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'The Dark'
Out Now

Joe Geesin

joe geesin


Based in the West Midlands (centre to which is Birmingham, home of the foundations of Heavy Metal, including Black Sabbath, Judas Priest, Slade et al), Electus are a young yet Classic Rock influenced band who have just released their debut album.

Already with much live and studio acclaim, a couple of compilation appearances under their belt and European dates planned, rehearsals are underway for their second album, due later this year. Proof that the only way to get ahead in this industry is hard work.

The band's roots centre around vocalist/rhythm guitarist Russell Peake, who took to concentrating on song-writing in 2003, with occasional touring and acoustic releases. Passions, along with songs, grew, and by 2008 it was time to form a band.

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A few line-up changes and a lot of gigs later the band here consist of drummer Mick Hales, lead guitarist Ross Kane and bassist Dan Smith, alongside Peake.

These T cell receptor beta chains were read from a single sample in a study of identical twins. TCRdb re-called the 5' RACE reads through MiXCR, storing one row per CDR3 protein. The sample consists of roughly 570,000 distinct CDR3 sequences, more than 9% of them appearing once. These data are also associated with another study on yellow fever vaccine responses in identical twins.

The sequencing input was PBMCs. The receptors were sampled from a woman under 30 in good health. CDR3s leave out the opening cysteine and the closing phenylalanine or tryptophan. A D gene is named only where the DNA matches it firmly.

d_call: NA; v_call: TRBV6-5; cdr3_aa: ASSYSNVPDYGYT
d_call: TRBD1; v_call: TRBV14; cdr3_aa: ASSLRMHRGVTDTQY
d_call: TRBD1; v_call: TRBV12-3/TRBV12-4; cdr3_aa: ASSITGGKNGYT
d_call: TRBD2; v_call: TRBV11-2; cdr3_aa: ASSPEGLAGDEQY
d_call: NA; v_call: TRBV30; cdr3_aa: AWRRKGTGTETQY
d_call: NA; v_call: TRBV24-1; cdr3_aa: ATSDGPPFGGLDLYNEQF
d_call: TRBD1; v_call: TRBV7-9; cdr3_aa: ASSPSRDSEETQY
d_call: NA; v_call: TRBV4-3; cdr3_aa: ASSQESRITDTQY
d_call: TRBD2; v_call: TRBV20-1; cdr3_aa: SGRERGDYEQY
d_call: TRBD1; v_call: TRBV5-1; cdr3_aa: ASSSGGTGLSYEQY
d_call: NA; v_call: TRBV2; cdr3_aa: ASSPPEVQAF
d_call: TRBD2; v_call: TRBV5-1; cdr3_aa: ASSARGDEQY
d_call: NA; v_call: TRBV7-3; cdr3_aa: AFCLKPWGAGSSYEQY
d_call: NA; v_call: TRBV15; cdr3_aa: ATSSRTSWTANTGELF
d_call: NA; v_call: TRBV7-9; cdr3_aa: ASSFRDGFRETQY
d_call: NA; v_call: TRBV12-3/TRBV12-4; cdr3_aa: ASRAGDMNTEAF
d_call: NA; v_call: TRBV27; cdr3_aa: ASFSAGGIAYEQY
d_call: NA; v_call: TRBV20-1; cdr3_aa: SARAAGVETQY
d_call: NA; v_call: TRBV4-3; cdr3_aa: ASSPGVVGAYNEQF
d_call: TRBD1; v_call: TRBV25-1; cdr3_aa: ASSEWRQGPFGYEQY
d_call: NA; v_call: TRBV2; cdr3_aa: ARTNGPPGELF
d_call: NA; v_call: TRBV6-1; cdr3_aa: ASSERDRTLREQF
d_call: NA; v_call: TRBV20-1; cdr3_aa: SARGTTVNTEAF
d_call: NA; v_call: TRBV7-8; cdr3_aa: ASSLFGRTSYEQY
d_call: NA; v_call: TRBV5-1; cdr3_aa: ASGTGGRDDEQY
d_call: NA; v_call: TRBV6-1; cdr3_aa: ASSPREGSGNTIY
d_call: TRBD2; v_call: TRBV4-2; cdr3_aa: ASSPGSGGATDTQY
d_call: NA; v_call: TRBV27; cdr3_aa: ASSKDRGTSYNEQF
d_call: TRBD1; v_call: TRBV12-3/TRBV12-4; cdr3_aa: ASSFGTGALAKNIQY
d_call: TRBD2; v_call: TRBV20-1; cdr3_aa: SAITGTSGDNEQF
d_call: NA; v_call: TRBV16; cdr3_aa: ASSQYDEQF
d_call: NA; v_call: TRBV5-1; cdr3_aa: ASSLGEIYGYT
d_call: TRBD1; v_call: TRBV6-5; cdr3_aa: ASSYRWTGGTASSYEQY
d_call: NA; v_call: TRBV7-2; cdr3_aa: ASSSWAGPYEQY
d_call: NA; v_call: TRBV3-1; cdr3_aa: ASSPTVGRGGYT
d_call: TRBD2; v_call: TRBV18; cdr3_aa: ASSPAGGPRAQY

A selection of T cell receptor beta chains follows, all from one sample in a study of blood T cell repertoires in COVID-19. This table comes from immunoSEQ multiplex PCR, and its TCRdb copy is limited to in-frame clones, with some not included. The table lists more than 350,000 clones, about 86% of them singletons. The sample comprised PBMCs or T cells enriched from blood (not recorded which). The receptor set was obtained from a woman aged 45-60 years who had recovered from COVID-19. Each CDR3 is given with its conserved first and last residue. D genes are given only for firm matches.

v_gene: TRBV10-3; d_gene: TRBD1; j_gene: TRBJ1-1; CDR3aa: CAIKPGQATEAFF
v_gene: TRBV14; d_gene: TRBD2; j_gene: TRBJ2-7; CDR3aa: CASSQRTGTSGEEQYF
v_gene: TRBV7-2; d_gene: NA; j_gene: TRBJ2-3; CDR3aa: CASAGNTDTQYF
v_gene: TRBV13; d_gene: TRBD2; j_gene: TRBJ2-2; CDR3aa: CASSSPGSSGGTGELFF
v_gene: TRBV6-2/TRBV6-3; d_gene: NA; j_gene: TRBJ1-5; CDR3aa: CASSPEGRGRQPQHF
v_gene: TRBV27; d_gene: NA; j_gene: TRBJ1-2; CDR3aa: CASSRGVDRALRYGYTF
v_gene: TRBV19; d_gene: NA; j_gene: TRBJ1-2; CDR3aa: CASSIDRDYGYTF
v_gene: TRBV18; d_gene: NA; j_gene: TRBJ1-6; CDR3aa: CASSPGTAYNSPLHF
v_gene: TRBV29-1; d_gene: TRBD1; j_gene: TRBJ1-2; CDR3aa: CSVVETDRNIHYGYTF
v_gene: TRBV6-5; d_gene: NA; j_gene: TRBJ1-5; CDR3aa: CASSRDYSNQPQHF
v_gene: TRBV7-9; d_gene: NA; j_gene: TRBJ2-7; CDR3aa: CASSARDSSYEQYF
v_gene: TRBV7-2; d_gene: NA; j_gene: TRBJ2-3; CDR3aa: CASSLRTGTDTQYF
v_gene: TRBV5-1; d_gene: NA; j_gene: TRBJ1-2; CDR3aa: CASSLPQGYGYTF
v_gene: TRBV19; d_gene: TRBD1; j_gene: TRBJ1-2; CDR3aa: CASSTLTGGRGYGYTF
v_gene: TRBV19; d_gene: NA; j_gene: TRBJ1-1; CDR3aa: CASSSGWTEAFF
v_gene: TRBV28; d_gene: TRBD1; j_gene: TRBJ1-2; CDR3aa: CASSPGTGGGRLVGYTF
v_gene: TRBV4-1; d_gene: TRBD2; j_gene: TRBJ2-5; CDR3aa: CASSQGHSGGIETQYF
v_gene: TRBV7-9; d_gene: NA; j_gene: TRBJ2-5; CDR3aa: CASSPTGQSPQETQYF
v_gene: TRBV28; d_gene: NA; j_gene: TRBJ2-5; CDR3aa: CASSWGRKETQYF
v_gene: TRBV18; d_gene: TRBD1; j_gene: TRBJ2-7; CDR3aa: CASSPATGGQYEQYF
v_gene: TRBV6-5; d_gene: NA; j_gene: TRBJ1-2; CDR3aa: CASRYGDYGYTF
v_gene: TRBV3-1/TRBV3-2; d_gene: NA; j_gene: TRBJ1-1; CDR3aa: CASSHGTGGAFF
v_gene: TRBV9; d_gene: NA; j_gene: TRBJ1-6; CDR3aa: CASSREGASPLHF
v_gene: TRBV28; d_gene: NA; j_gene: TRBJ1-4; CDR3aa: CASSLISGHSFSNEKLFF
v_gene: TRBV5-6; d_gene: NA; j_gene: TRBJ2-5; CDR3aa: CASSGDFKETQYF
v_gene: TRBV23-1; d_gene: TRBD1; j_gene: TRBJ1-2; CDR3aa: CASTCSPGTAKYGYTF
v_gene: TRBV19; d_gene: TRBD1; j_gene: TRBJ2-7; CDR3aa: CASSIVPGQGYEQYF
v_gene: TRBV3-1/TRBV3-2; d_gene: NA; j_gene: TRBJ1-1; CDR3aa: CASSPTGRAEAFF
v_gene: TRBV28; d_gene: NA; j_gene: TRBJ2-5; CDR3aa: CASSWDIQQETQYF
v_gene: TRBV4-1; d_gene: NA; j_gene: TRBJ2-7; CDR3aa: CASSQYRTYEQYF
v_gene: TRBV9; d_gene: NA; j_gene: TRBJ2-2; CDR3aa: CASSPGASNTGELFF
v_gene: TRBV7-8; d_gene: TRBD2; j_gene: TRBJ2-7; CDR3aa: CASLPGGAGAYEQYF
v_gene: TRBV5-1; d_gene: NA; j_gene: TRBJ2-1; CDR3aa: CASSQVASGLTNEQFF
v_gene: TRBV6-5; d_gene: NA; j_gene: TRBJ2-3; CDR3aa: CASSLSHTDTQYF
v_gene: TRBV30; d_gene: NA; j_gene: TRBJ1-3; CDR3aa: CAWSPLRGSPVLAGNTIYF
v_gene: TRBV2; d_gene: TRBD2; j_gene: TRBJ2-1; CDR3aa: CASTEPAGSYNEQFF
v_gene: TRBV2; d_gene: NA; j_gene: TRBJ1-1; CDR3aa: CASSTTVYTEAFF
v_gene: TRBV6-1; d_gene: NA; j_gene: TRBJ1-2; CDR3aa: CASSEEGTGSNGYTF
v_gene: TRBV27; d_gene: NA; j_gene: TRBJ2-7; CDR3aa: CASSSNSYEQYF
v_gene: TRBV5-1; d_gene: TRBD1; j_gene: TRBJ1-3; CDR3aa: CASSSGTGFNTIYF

Opener 'Shelter' kicks off with some ambient effects and acoustic strumming, a sound base for the moody and almost gothic slow lead guitar; quite atmospheric, culminating in a roll of thunder, rain and a siren. Then '18' hits you in the face; chunky, hard and heavy with a rough feel.

There's a metal soul feel to 'Aphrodite', the screaming guitars mid-song stand out (there's quite a blistering guitar solo), but the mid pace and slow but mid-range vocals give a 90s feel. The guitar work on 'Just One Night' is punchier, the riffs more quickfire.

There's a hint of Led Zeppelin to 'Just For One Night', albeit in a brighter, crunchier in-your-face fashion. The guitar, bass and drums are there, the song structure, the vocal phrasing is a little punchier than earlier songs (the longer/slower phrasing on some songs gives a more American feel).

Some of the tracks, like 'Fake Love', have a deep vocal that still produces a scream, a hint of The Cult's Ian Astbury there.

The pace comes down to earth with 'Sunflower', a ballad with acoustic elements, yet it builds mid song with some Priest like guitar work. In contrast, 'Morning Psalm' is a dirtier track, with a tint of grunge.

The bass and drums are thumping throughout, and the leather clad riffs reminiscent of head banging days gone by with lots of classic rock/metal influences with a (very occasional) grunge or alt nod that gives a more modern and American feel.

With more dates and a second album planned for later this year, things are looking up. Enjoyable too.

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